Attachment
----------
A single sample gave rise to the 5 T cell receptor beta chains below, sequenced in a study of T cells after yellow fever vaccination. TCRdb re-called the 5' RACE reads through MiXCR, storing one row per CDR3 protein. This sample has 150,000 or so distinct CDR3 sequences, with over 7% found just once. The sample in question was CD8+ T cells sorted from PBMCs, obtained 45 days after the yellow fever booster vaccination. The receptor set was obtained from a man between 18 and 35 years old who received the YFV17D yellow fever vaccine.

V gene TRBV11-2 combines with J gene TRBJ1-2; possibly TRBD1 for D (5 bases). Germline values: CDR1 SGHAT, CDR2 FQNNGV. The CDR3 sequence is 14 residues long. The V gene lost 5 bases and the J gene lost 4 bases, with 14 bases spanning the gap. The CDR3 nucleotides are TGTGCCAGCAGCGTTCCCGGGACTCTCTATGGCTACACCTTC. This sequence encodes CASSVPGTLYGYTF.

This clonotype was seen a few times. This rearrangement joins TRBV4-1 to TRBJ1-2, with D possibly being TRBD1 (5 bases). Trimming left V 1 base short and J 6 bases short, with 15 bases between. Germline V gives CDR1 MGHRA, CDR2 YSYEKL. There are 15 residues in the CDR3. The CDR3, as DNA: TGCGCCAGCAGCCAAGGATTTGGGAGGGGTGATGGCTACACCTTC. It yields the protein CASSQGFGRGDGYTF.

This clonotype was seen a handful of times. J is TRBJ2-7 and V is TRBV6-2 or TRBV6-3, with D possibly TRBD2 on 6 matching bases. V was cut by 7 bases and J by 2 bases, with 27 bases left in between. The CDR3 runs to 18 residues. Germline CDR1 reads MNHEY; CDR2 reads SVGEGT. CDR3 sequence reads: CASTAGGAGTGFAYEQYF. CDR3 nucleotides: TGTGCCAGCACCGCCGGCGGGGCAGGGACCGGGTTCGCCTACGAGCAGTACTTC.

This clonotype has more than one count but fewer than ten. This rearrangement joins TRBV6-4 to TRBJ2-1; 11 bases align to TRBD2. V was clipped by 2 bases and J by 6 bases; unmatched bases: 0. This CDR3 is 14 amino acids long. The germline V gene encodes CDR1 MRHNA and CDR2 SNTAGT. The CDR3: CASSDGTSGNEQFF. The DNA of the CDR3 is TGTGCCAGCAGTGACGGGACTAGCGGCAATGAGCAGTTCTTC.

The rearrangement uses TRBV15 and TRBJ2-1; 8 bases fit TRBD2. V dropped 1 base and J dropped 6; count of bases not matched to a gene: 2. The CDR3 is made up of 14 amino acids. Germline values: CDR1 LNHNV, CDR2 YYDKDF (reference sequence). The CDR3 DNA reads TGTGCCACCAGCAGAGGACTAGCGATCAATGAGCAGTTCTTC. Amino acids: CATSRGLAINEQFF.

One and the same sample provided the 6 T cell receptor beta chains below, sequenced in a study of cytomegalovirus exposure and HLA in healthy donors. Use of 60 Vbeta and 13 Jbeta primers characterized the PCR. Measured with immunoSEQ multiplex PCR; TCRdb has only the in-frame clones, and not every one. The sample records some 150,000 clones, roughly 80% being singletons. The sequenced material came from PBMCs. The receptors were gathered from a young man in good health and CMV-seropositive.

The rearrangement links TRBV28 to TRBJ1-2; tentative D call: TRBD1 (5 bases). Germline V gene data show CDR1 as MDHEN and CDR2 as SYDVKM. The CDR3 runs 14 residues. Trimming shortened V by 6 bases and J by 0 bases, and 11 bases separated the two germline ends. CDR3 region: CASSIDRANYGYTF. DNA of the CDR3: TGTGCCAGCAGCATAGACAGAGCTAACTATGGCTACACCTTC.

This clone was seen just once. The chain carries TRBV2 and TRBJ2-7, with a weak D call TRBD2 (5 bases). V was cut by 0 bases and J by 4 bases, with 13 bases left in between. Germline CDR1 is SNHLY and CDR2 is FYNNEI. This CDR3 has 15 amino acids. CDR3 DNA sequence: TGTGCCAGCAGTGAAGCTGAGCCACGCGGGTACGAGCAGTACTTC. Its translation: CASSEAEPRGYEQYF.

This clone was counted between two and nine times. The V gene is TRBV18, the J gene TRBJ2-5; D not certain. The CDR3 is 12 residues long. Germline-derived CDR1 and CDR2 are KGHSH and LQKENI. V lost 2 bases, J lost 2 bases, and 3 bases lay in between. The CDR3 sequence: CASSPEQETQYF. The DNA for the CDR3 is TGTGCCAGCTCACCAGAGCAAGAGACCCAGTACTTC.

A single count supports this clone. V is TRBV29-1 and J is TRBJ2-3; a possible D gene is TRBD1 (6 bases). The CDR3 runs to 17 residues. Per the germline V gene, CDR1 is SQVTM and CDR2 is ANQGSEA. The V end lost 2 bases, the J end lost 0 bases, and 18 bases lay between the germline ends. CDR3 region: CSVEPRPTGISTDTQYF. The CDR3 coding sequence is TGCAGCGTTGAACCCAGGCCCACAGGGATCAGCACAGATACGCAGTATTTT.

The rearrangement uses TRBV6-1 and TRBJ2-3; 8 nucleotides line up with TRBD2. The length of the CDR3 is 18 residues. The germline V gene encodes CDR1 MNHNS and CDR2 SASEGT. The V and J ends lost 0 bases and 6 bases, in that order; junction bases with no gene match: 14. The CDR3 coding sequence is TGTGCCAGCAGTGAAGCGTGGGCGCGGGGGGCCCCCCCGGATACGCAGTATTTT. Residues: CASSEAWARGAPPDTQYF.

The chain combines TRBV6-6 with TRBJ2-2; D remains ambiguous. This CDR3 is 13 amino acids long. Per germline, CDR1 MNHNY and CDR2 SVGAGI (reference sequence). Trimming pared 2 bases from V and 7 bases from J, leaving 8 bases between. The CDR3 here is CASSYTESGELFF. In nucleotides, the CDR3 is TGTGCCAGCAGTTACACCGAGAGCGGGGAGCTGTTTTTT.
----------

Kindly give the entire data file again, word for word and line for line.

A single sample gave rise to the 5 T cell receptor beta chains below, sequenced in a study of T cells after yellow fever vaccination. TCRdb re-called the 5' RACE reads through MiXCR, storing one row per CDR3 protein. This sample has 150,000 or so distinct CDR3 sequences, with over 7% found just once. The sample in question was CD8+ T cells sorted from PBMCs, obtained 45 days after the yellow fever booster vaccination. The receptor set was obtained from a man between 18 and 35 years old who received the YFV17D yellow fever vaccine.

V gene TRBV11-2 combines with J gene TRBJ1-2; possibly TRBD1 for D (5 bases). Germline values: CDR1 SGHAT, CDR2 FQNNGV. The CDR3 sequence is 14 residues long. The V gene lost 5 bases and the J gene lost 4 bases, with 14 bases spanning the gap. The CDR3 nucleotides are TGTGCCAGCAGCGTTCCCGGGACTCTCTATGGCTACACCTTC. This sequence encodes CASSVPGTLYGYTF.

This clonotype was seen a few times. This rearrangement joins TRBV4-1 to TRBJ1-2, with D possibly being TRBD1 (5 bases). Trimming left V 1 base short and J 6 bases short, with 15 bases between. Germline V gives CDR1 MGHRA, CDR2 YSYEKL. There are 15 residues in the CDR3. The CDR3, as DNA: TGCGCCAGCAGCCAAGGATTTGGGAGGGGTGATGGCTACACCTTC. It yields the protein CASSQGFGRGDGYTF.

This clonotype was seen a handful of times. J is TRBJ2-7 and V is TRBV6-2 or TRBV6-3, with D possibly TRBD2 on 6 matching bases. V was cut by 7 bases and J by 2 bases, with 27 bases left in between. The CDR3 runs to 18 residues. Germline CDR1 reads MNHEY; CDR2 reads SVGEGT. CDR3 sequence reads: CASTAGGAGTGFAYEQYF. CDR3 nucleotides: TGTGCCAGCACCGCCGGCGGGGCAGGGACCGGGTTCGCCTACGAGCAGTACTTC.

This clonotype has more than one count but fewer than ten. This rearrangement joins TRBV6-4 to TRBJ2-1; 11 bases align to TRBD2. V was clipped by 2 bases and J by 6 bases; unmatched bases: 0. This CDR3 is 14 amino acids long. The germline V gene encodes CDR1 MRHNA and CDR2 SNTAGT. The CDR3: CASSDGTSGNEQFF. The DNA of the CDR3 is TGTGCCAGCAGTGACGGGACTAGCGGCAATGAGCAGTTCTTC.

The rearrangement uses TRBV15 and TRBJ2-1; 8 bases fit TRBD2. V dropped 1 base and J dropped 6; count of bases not matched to a gene: 2. The CDR3 is made up of 14 amino acids. Germline values: CDR1 LNHNV, CDR2 YYDKDF (reference sequence). The CDR3 DNA reads TGTGCCACCAGCAGAGGACTAGCGATCAATGAGCAGTTCTTC. Amino acids: CATSRGLAINEQFF.

One and the same sample provided the 6 T cell receptor beta chains below, sequenced in a study of cytomegalovirus exposure and HLA in healthy donors. Use of 60 Vbeta and 13 Jbeta primers characterized the PCR. Measured with immunoSEQ multiplex PCR; TCRdb has only the in-frame clones, and not every one. The sample records some 150,000 clones, roughly 80% being singletons. The sequenced material came from PBMCs. The receptors were gathered from a young man in good health and CMV-seropositive.

The rearrangement links TRBV28 to TRBJ1-2; tentative D call: TRBD1 (5 bases). Germline V gene data show CDR1 as MDHEN and CDR2 as SYDVKM. The CDR3 runs 14 residues. Trimming shortened V by 6 bases and J by 0 bases, and 11 bases separated the two germline ends. CDR3 region: CASSIDRANYGYTF. DNA of the CDR3: TGTGCCAGCAGCATAGACAGAGCTAACTATGGCTACACCTTC.

This clone was seen just once. The chain carries TRBV2 and TRBJ2-7, with a weak D call TRBD2 (5 bases). V was cut by 0 bases and J by 4 bases, with 13 bases left in between. Germline CDR1 is SNHLY and CDR2 is FYNNEI. This CDR3 has 15 amino acids. CDR3 DNA sequence: TGTGCCAGCAGTGAAGCTGAGCCACGCGGGTACGAGCAGTACTTC. Its translation: CASSEAEPRGYEQYF.

This clone was counted between two and nine times. The V gene is TRBV18, the J gene TRBJ2-5; D not certain. The CDR3 is 12 residues long. Germline-derived CDR1 and CDR2 are KGHSH and LQKENI. V lost 2 bases, J lost 2 bases, and 3 bases lay in between. The CDR3 sequence: CASSPEQETQYF. The DNA for the CDR3 is TGTGCCAGCTCACCAGAGCAAGAGACCCAGTACTTC.

A single count supports this clone. V is TRBV29-1 and J is TRBJ2-3; a possible D gene is TRBD1 (6 bases). The CDR3 runs to 17 residues. Per the germline V gene, CDR1 is SQVTM and CDR2 is ANQGSEA. The V end lost 2 bases, the J end lost 0 bases, and 18 bases lay between the germline ends. CDR3 region: CSVEPRPTGISTDTQYF. The CDR3 coding sequence is TGCAGCGTTGAACCCAGGCCCACAGGGATCAGCACAGATACGCAGTATTTT.

The rearrangement uses TRBV6-1 and TRBJ2-3; 8 nucleotides line up with TRBD2. The length of the CDR3 is 18 residues. The germline V gene encodes CDR1 MNHNS and CDR2 SASEGT. The V and J ends lost 0 bases and 6 bases, in that order; junction bases with no gene match: 14. The CDR3 coding sequence is TGTGCCAGCAGTGAAGCGTGGGCGCGGGGGGCCCCCCCGGATACGCAGTATTTT. Residues: CASSEAWARGAPPDTQYF.

The chain combines TRBV6-6 with TRBJ2-2; D remains ambiguous. This CDR3 is 13 amino acids long. Per germline, CDR1 MNHNY and CDR2 SVGAGI (reference sequence). Trimming pared 2 bases from V and 7 bases from J, leaving 8 bases between. The CDR3 here is CASSYTESGELFF. In nucleotides, the CDR3 is TGTGCCAGCAGTTACACCGAGAGCGGGGAGCTGTTTTTT.